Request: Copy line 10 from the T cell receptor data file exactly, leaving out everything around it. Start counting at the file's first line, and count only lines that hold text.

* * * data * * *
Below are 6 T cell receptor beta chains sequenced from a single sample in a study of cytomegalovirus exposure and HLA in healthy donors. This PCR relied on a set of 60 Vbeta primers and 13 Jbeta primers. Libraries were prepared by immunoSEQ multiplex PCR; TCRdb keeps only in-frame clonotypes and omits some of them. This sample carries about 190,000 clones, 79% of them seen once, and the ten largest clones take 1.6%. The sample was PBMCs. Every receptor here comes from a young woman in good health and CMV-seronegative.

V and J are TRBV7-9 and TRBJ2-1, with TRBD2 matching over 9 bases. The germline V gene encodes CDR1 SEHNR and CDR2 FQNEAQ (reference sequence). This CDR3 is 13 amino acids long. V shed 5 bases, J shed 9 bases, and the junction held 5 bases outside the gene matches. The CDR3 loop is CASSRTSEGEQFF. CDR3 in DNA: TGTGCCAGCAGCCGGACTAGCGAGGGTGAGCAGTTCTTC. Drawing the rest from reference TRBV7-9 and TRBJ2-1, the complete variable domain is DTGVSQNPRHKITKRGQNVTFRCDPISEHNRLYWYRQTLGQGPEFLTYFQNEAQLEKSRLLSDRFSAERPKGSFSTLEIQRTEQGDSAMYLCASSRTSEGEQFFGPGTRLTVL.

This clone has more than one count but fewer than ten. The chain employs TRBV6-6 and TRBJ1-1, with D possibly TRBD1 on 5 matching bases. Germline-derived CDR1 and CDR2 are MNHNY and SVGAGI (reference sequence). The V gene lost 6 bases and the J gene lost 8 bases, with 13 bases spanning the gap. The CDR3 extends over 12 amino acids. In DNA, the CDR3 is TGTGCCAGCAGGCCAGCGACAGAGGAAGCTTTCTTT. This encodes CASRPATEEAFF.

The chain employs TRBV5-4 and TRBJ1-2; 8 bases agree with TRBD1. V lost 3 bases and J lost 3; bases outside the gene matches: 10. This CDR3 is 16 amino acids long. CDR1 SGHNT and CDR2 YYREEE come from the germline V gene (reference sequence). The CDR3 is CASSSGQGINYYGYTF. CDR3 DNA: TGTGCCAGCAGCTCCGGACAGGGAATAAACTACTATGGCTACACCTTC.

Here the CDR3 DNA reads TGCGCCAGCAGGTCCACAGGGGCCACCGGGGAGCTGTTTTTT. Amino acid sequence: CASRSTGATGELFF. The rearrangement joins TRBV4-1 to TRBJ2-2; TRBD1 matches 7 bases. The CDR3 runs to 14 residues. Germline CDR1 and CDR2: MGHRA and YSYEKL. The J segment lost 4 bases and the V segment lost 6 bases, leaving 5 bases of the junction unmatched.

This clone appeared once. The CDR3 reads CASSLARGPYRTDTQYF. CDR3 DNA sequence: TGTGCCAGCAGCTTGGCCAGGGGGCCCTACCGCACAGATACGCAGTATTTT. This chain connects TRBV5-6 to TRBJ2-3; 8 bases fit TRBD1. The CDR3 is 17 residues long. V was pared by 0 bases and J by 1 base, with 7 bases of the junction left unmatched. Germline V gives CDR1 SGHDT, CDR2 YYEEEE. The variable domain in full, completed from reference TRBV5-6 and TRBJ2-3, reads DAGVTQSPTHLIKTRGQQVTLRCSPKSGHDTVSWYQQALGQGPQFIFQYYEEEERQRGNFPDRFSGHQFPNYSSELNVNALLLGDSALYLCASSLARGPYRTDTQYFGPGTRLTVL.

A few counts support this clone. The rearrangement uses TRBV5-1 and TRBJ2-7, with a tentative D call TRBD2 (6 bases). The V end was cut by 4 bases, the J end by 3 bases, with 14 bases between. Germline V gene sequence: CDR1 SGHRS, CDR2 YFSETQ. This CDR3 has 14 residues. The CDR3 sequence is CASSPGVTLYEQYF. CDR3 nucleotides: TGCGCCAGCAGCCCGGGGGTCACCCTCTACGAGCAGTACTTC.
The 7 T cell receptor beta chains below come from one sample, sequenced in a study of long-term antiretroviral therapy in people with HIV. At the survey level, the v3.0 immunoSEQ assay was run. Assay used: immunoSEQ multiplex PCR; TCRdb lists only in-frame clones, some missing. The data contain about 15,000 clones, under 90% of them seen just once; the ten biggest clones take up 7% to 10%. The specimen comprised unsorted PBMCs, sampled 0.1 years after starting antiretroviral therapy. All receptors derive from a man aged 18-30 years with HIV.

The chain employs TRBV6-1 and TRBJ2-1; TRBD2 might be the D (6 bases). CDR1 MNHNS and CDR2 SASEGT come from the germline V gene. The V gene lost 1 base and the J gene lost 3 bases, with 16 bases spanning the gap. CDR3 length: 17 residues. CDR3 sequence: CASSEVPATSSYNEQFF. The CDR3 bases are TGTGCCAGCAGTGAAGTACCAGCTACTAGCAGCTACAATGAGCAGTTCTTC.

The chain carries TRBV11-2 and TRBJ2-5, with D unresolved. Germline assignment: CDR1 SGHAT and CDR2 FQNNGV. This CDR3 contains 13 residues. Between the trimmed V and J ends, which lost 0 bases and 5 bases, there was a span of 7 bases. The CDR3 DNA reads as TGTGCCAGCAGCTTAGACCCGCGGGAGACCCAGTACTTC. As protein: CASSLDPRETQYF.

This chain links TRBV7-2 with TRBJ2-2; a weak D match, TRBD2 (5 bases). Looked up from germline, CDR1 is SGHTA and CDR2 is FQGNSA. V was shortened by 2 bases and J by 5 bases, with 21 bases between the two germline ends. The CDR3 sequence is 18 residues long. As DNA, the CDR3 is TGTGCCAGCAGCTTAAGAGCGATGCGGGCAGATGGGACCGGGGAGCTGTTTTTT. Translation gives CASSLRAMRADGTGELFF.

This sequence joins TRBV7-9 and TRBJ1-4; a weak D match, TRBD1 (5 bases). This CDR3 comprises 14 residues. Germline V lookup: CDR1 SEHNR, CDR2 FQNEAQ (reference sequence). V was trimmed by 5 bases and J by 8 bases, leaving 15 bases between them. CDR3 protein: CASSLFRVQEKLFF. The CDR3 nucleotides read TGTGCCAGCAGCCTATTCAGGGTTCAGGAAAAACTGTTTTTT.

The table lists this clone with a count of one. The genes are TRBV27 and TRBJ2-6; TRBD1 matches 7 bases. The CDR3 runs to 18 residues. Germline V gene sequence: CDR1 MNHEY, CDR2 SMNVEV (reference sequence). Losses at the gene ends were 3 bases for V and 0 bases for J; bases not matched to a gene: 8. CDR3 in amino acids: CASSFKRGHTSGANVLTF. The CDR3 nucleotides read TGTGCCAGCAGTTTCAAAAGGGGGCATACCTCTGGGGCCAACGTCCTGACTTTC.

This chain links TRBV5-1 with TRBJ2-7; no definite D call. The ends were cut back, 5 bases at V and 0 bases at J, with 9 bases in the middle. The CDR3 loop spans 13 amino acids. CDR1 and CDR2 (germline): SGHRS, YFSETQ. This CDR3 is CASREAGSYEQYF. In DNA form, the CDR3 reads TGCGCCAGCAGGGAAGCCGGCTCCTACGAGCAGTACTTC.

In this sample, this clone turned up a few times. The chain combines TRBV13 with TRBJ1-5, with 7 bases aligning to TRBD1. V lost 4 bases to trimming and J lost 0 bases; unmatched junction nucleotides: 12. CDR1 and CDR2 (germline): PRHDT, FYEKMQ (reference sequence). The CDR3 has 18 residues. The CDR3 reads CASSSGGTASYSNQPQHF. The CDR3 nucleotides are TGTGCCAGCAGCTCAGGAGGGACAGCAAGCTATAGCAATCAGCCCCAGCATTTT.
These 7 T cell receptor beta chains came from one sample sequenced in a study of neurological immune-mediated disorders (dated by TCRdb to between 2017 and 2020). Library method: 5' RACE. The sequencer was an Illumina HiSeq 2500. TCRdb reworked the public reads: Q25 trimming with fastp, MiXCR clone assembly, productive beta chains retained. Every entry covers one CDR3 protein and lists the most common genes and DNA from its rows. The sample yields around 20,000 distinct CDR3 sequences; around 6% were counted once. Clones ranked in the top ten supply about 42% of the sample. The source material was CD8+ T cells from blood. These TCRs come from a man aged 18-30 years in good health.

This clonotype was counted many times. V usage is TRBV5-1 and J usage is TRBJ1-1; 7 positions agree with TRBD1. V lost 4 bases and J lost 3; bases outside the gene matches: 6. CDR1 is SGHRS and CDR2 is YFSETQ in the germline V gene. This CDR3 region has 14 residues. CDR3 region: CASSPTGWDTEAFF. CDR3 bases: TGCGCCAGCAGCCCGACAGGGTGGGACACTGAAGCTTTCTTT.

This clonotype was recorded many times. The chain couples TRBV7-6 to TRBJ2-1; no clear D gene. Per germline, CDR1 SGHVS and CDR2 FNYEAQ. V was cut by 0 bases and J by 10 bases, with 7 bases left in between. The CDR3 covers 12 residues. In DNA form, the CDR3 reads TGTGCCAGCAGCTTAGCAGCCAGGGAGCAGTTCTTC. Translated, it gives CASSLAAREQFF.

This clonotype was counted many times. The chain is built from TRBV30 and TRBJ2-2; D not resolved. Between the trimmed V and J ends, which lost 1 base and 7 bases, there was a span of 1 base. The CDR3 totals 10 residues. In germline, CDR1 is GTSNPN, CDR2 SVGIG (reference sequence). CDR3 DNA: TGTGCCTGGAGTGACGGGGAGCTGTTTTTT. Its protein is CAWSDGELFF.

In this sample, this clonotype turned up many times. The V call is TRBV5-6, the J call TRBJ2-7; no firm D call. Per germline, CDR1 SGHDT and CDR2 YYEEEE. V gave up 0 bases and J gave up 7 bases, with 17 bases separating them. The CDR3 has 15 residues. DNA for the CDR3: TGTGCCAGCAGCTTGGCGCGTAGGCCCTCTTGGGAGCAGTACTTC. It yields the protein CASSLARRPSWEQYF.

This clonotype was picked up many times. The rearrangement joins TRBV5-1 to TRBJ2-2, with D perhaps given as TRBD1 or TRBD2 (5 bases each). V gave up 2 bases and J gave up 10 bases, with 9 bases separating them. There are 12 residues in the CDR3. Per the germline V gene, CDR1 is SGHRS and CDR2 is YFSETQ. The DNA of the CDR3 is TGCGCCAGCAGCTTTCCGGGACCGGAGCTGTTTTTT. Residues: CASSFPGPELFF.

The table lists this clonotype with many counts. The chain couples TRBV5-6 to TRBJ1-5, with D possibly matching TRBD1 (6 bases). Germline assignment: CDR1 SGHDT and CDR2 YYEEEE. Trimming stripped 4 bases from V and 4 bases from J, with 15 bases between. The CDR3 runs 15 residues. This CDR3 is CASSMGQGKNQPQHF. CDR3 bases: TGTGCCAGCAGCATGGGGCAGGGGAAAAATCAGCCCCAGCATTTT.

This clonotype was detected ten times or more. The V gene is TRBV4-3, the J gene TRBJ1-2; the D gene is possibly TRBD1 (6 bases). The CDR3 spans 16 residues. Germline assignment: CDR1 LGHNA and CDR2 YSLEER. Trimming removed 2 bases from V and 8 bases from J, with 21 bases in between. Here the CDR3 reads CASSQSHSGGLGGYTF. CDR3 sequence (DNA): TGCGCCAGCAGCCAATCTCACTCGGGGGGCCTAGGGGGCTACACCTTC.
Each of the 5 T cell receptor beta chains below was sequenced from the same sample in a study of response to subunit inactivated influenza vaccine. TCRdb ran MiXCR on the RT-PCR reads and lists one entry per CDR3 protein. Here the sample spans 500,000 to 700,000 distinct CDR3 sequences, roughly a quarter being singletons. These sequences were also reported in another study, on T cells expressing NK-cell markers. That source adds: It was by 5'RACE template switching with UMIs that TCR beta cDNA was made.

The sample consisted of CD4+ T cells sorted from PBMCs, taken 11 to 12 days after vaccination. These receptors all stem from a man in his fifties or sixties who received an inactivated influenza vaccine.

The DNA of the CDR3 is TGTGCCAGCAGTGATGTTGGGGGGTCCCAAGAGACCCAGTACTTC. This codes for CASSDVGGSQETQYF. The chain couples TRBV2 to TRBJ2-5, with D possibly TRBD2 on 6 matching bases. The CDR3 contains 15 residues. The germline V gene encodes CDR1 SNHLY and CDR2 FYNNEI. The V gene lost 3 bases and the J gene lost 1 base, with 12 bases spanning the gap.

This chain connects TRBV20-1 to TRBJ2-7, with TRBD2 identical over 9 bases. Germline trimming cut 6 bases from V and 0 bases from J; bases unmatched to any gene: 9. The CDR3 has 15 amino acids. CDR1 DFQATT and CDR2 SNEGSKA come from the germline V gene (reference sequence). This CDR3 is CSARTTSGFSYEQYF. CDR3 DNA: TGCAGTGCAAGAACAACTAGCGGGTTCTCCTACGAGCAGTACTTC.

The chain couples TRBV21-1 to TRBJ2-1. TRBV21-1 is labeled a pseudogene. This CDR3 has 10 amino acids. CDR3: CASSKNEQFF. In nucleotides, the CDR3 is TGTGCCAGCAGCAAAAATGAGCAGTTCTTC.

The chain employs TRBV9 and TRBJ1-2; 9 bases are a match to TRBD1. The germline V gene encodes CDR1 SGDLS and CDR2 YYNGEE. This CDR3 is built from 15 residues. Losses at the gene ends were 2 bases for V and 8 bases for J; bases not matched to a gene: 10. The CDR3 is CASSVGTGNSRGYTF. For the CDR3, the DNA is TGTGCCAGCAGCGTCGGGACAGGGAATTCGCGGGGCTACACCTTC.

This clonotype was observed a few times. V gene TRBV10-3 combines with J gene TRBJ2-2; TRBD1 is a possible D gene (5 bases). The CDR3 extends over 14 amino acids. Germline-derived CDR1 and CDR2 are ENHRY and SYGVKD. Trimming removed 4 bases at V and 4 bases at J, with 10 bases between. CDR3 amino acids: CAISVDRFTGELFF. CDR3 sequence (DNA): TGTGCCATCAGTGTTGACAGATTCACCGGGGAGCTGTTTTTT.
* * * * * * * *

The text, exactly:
The chain carries TRBV11-2 and TRBJ2-5, with D unresolved. Germline assignment: CDR1 SGHAT and CDR2 FQNNGV. This CDR3 contains 13 residues. Between the trimmed V and J ends, which lost 0 bases and 5 bases, there was a span of 7 bases. The CDR3 DNA reads as TGTGCCAGCAGCTTAGACCCGCGGGAGACCCAGTACTTC. As protein: CASSLDPRETQYF.